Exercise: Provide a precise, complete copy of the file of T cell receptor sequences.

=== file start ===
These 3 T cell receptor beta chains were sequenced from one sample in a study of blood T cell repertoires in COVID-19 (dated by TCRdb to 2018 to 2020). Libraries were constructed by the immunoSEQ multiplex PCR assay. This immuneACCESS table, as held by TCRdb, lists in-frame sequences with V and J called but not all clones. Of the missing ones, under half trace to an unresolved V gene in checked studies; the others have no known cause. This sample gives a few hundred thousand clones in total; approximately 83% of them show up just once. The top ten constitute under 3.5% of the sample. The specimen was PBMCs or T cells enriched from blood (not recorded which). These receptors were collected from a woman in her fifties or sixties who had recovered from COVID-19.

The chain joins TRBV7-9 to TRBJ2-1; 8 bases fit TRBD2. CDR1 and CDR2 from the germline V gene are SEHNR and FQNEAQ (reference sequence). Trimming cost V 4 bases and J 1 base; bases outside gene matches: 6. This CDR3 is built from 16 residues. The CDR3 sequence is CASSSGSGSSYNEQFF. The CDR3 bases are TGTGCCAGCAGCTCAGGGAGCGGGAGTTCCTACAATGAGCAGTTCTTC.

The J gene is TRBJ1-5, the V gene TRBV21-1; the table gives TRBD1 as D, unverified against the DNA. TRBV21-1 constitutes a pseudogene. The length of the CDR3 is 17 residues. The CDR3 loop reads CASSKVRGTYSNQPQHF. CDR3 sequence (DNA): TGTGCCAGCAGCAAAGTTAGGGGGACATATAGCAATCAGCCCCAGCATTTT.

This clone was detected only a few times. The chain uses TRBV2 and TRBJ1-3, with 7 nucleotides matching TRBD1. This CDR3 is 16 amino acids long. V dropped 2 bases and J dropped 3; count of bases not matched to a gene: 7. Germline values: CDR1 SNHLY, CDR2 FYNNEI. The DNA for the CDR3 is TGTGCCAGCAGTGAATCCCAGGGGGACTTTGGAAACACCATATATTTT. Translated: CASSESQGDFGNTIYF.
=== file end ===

These 3 T cell receptor beta chains were sequenced from one sample in a study of blood T cell repertoires in COVID-19 (dated by TCRdb to 2018 to 2020). Libraries were constructed by the immunoSEQ multiplex PCR assay. This immuneACCESS table, as held by TCRdb, lists in-frame sequences with V and J called but not all clones. Of the missing ones, under half trace to an unresolved V gene in checked studies; the others have no known cause. This sample gives a few hundred thousand clones in total; approximately 83% of them show up just once. The top ten constitute under 3.5% of the sample. The specimen was PBMCs or T cells enriched from blood (not recorded which). These receptors were collected from a woman in her fifties or sixties who had recovered from COVID-19.

The chain joins TRBV7-9 to TRBJ2-1; 8 bases fit TRBD2. CDR1 and CDR2 from the germline V gene are SEHNR and FQNEAQ (reference sequence). Trimming cost V 4 bases and J 1 base; bases outside gene matches: 6. This CDR3 is built from 16 residues. The CDR3 sequence is CASSSGSGSSYNEQFF. The CDR3 bases are TGTGCCAGCAGCTCAGGGAGCGGGAGTTCCTACAATGAGCAGTTCTTC.

The J gene is TRBJ1-5, the V gene TRBV21-1; the table gives TRBD1 as D, unverified against the DNA. TRBV21-1 constitutes a pseudogene. The length of the CDR3 is 17 residues. The CDR3 loop reads CASSKVRGTYSNQPQHF. CDR3 sequence (DNA): TGTGCCAGCAGCAAAGTTAGGGGGACATATAGCAATCAGCCCCAGCATTTT.

This clone was detected only a few times. The chain uses TRBV2 and TRBJ1-3, with 7 nucleotides matching TRBD1. This CDR3 is 16 amino acids long. V dropped 2 bases and J dropped 3; count of bases not matched to a gene: 7. Germline values: CDR1 SNHLY, CDR2 FYNNEI. The DNA for the CDR3 is TGTGCCAGCAGTGAATCCCAGGGGGACTTTGGAAACACCATATATTTT. Translated: CASSESQGDFGNTIYF.